Posted: Wed, Oct 2nd, 2013 1:00:04 pm
The word has a way of making your palms sweat and your knees knock. But before you start to frantically prepare for your first meeting with a potential employer, pause for a moment and take a breath. Now, give yourself a pat on the back for getting the interview in the first place! Although it may not seem like it at first, interviews do get easier with practice! So, if you have a chance to go on an interview, take it – even if you don’t know if the job is right for you. Better you make your mistakes at an interview for a job you don’t really want, than one you want more than anything in this world.
We have known job seekers who went on fifty interviews before getting a job offer and then there are those lucky few who get an offer the first time out. Wherever you fall on this spectrum, remember…don’t get discouraged. Employers can easily detect a negative attitude or someone with little self-confidence, so approach every interview in an upbeat, positive manner.
The Right Packaging
Just as you will be paying close attention to the image the company projects, the company will be judging you in much the same way. A good interview involves “chemistry”, i.e. the feeling that happens between two people who know a relationship has the potential to work out well. An employer will have an immediate adverse reaction to you and the chemistry will never have the chance to develop if you fail to follow a few basic points:
1. Be sure to look professional. Your interview may be at the most low-key, creative company in town, but don’t show up in casual attire. Look as though you have been out in the working world even if you have not.
2. Be on time. If you are late for the interview, the employer may decide that you are not really interested in the job. Also it might make him/her think you would show up late for work. Go on a practice run the day before to see how long it takes you to get there. Suggested arrival time is fifteen minutes before your appointed time.
3. Arrive alone. There is no need for anyone to go with you to an interview. You can do it on your own. Another person might be distracting.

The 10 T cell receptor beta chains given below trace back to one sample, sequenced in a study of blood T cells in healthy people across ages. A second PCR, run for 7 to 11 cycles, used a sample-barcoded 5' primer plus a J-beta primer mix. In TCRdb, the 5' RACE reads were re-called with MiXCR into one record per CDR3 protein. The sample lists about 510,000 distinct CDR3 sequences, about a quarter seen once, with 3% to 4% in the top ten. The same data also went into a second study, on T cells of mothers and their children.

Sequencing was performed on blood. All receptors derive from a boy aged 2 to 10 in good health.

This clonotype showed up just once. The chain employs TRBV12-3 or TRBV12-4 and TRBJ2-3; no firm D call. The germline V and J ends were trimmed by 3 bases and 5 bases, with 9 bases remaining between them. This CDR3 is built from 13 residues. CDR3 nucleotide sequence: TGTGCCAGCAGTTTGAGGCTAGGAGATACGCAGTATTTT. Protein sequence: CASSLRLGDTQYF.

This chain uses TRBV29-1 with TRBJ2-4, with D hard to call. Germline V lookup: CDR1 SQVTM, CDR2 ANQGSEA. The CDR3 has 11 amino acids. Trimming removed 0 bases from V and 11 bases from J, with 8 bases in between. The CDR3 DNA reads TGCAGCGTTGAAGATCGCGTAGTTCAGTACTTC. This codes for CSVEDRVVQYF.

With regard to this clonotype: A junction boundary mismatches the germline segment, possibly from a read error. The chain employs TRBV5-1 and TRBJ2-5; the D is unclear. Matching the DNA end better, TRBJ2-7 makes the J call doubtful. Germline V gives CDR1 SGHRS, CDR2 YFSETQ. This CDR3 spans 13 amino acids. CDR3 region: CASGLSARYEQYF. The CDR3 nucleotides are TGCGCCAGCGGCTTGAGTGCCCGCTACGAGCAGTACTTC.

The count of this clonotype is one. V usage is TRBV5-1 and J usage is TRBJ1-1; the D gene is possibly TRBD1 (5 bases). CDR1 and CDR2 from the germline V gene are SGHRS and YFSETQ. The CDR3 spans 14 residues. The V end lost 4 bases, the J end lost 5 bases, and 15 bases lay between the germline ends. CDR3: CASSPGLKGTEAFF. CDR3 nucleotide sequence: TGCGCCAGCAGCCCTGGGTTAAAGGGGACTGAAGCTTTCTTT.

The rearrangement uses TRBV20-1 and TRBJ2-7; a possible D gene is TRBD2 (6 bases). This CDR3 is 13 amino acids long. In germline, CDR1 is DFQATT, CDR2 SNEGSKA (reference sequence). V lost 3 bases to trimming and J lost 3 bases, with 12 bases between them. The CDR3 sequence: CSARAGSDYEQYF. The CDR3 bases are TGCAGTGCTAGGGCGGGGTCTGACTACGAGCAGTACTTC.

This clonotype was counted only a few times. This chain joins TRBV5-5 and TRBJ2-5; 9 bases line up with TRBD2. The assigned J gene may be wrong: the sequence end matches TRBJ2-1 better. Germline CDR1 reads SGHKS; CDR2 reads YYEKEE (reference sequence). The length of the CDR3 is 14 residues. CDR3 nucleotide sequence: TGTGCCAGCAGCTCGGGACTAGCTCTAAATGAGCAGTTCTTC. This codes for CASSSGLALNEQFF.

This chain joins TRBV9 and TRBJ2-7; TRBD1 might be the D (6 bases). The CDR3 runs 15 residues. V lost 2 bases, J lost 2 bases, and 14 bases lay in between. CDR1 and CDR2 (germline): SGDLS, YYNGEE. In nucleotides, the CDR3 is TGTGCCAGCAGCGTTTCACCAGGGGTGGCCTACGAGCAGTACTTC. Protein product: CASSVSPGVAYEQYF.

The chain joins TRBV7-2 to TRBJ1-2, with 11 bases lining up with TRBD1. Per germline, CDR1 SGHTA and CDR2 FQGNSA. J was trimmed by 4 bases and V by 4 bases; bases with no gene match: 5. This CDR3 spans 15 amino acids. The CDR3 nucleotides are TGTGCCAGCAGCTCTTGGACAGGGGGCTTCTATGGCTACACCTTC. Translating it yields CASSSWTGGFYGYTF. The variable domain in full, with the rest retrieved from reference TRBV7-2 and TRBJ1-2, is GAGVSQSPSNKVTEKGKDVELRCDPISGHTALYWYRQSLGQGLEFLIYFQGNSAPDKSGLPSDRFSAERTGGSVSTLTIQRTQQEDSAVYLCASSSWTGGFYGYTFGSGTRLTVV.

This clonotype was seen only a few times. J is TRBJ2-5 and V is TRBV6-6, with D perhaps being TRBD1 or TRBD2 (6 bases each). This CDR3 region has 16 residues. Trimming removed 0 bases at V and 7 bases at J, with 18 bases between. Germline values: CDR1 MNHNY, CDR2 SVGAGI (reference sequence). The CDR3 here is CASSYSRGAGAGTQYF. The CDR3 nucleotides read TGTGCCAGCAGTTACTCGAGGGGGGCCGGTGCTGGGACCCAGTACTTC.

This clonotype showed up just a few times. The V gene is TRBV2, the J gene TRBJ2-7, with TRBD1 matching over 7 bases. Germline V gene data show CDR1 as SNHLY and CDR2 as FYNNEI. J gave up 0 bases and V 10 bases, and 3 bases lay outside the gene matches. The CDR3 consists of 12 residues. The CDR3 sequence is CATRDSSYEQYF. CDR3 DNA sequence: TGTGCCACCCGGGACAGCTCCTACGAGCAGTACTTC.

4. Greet the receptionist or the person who will introduce you to the interviewer. Be pleasant. Say your name clearly, and tell this person the name of the interviewer, if you know it. Be sure to name the job for which you are applying.
5. Wait patiently if the interviewer is not ready for you. You may wish to sit quietly and read the materials in your personal information folder until you are called to the interview. You can use this time to read brochures, which are sometimes placed in waiting areas.
6. Fill out the job application form if it is required. Fill it out neatly and completely. Provide all necessary information such as dates of employment, address of companies, etc.
7. Shake hands if it seems appropriate when you meet the interviewer. Use a firm handshake but not an overpowering one. A firm handshake indicates your self-confidence. A weak handshake indicates your lack of confidence.
8. Maintain eye contact with the interviewer during your time together. This is considered to be a sign of honesty and self-confidence. Don’t let your eyes roam while he or she is talking. Appear enthusiastic and nod at appropriate intervals.
9. Use interviewer’s name at appropriate times – don’t overuse it, as that can be a detriment.
10. Control any nervous behavior. Tapping your foot or “talking with your hands,” for example, may annoy and distract the interviewer. Chewing gum is another thing you should not do during your interview.
11. Smoking or drinking coffee are not good ideas. Refrain from smoking just before your interview because the smell can be distracting. Also, do not bring coffee into the interview with you; it’s not professional.
12. Choose your words carefully and avoid slang or other special expressions that the interviewer may dislike or misunderstand. For example, an expression such as “to be perfectly honest with you” may insinuate that you are not honest with everyone.
13. Talk about what you do well. Often you will find that you can answer a question by mentioning certain talents, interests or skills. Avoid making excuses for your past performance or lack of education; discuss what you have done to improve yourself.
14. Follow the interviewer’s lead during the course of the interview. Stick to the point. The interviewer is interested in experiences and attitudes that might affect your performance on the job. There is no need to talk about details of your personal life that have nothing to do with the job.
15. Listen carefully to show interest. In addition, if you are listening carefully you will receive information to use when asked if you have any questions.
16. Stay calm. Try not to show disappointment or anger if you’re not hired or if the interviewer does not make a decision immediately. He/She may have to see some other applicants before deciding.
17. Don’t forget to smile! Be yourself. Let your personality shine!
18. Express appreciation for the interviewer’s time and restate your interest. Even if you have not been offered the job, or if no decision has been made, tell the interviewer that you are interested in the position. As for his/her business card (so that you’ll have the correct spelling of his/her name and address for a thank you note) and if you can call back at a certain time to find out about the decision.